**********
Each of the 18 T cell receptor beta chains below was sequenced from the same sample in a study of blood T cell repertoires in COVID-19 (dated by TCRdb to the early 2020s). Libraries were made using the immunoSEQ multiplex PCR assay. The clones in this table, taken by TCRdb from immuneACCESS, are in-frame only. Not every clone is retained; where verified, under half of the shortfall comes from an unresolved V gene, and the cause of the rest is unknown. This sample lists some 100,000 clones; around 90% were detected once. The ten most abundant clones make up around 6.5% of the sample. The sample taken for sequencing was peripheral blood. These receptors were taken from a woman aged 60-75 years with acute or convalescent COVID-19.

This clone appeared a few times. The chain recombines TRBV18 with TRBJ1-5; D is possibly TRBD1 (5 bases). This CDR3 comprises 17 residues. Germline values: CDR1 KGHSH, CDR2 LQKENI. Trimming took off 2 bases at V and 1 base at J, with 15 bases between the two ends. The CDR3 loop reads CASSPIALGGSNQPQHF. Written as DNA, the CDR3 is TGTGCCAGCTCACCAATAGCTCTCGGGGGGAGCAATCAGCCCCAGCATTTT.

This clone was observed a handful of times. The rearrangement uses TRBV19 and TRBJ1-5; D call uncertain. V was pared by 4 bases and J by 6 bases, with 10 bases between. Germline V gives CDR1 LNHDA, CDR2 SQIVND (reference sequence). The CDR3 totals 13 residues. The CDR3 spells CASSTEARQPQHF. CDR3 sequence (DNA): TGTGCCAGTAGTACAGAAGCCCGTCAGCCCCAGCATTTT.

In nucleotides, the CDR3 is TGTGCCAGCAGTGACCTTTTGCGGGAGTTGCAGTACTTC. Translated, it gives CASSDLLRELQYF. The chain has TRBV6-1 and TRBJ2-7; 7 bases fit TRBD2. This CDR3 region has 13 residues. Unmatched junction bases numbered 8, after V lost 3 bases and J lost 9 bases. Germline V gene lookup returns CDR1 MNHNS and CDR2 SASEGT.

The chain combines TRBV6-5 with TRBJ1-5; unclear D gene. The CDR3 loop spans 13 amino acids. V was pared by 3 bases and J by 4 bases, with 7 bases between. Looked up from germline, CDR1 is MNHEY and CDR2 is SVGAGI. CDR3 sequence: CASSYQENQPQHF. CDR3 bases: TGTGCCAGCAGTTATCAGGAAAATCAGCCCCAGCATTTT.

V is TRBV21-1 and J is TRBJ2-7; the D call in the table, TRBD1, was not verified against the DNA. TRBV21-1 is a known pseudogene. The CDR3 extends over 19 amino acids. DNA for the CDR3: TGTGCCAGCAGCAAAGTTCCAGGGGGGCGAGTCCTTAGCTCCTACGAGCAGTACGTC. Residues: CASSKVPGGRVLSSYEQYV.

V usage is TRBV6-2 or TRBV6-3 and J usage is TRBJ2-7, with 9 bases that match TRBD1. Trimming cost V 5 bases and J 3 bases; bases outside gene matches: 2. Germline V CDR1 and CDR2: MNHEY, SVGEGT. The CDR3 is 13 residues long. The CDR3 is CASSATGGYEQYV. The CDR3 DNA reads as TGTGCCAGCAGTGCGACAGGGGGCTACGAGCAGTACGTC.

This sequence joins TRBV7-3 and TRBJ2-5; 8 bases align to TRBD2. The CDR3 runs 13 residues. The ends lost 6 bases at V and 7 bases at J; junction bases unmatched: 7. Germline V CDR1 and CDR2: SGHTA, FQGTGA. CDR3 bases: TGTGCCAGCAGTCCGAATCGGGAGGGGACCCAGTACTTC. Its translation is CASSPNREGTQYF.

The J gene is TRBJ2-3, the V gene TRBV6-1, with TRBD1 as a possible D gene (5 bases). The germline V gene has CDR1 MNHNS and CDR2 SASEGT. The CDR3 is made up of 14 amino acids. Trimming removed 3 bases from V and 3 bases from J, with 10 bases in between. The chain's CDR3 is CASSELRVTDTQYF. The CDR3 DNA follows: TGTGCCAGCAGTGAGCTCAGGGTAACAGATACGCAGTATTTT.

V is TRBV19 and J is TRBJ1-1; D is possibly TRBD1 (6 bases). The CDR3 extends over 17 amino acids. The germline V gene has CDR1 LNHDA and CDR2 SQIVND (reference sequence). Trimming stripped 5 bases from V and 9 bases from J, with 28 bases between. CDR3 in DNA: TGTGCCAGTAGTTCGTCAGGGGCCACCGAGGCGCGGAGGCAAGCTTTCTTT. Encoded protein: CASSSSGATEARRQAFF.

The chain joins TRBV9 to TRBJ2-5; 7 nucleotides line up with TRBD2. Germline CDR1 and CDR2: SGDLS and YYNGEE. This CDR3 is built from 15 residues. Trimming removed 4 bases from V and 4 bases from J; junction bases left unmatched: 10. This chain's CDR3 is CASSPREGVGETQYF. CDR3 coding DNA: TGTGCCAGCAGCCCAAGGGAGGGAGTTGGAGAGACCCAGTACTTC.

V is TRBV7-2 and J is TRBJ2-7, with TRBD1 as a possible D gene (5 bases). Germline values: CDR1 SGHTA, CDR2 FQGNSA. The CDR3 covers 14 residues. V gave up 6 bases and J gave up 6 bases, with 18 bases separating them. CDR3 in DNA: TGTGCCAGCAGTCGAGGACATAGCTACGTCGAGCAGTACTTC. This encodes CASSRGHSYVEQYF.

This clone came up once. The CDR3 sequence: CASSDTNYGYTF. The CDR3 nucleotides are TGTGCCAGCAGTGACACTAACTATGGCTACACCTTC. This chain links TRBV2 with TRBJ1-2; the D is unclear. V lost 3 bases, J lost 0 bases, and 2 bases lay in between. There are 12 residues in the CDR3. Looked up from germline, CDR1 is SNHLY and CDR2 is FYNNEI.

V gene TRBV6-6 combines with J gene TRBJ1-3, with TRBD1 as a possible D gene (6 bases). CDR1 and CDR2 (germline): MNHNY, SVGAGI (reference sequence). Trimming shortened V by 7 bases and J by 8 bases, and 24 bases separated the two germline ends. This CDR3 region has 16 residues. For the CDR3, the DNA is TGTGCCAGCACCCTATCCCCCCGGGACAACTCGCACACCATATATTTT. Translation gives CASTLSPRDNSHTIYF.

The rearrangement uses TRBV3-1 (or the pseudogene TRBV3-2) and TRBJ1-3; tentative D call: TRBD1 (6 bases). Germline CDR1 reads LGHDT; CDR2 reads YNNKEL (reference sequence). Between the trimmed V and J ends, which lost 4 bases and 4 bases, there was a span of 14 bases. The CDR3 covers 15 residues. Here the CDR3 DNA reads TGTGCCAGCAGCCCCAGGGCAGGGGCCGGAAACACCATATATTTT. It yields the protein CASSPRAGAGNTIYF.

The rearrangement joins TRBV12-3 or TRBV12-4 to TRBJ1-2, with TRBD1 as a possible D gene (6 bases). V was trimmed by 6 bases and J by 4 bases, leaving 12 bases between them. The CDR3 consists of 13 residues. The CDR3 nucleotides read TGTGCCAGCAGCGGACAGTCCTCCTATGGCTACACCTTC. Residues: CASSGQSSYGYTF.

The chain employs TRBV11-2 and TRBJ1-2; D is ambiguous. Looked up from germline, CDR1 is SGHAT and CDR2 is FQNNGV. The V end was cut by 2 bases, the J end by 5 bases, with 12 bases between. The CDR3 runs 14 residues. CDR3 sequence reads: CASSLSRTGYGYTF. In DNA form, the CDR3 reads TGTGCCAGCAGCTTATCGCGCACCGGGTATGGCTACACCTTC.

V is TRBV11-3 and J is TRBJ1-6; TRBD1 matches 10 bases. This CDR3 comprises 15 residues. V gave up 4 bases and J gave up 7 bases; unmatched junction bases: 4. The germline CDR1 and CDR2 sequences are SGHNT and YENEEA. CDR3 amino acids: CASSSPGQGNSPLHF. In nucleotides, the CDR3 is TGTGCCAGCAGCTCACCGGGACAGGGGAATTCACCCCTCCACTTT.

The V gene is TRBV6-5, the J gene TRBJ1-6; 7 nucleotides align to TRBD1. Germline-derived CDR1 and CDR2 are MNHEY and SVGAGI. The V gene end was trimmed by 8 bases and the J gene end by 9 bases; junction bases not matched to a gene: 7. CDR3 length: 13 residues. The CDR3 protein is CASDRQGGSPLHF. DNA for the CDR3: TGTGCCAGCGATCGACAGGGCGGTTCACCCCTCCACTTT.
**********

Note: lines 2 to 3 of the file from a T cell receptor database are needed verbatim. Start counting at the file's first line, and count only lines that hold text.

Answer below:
This clone appeared a few times. The chain recombines TRBV18 with TRBJ1-5; D is possibly TRBD1 (5 bases). This CDR3 comprises 17 residues. Germline values: CDR1 KGHSH, CDR2 LQKENI. Trimming took off 2 bases at V and 1 base at J, with 15 bases between the two ends. The CDR3 loop reads CASSPIALGGSNQPQHF. Written as DNA, the CDR3 is TGTGCCAGCTCACCAATAGCTCTCGGGGGGAGCAATCAGCCCCAGCATTTT.

This clone was observed a handful of times. The rearrangement uses TRBV19 and TRBJ1-5; D call uncertain. V was pared by 4 bases and J by 6 bases, with 10 bases between. Germline V gives CDR1 LNHDA, CDR2 SQIVND (reference sequence). The CDR3 totals 13 residues. The CDR3 spells CASSTEARQPQHF. CDR3 sequence (DNA): TGTGCCAGTAGTACAGAAGCCCGTCAGCCCCAGCATTTT.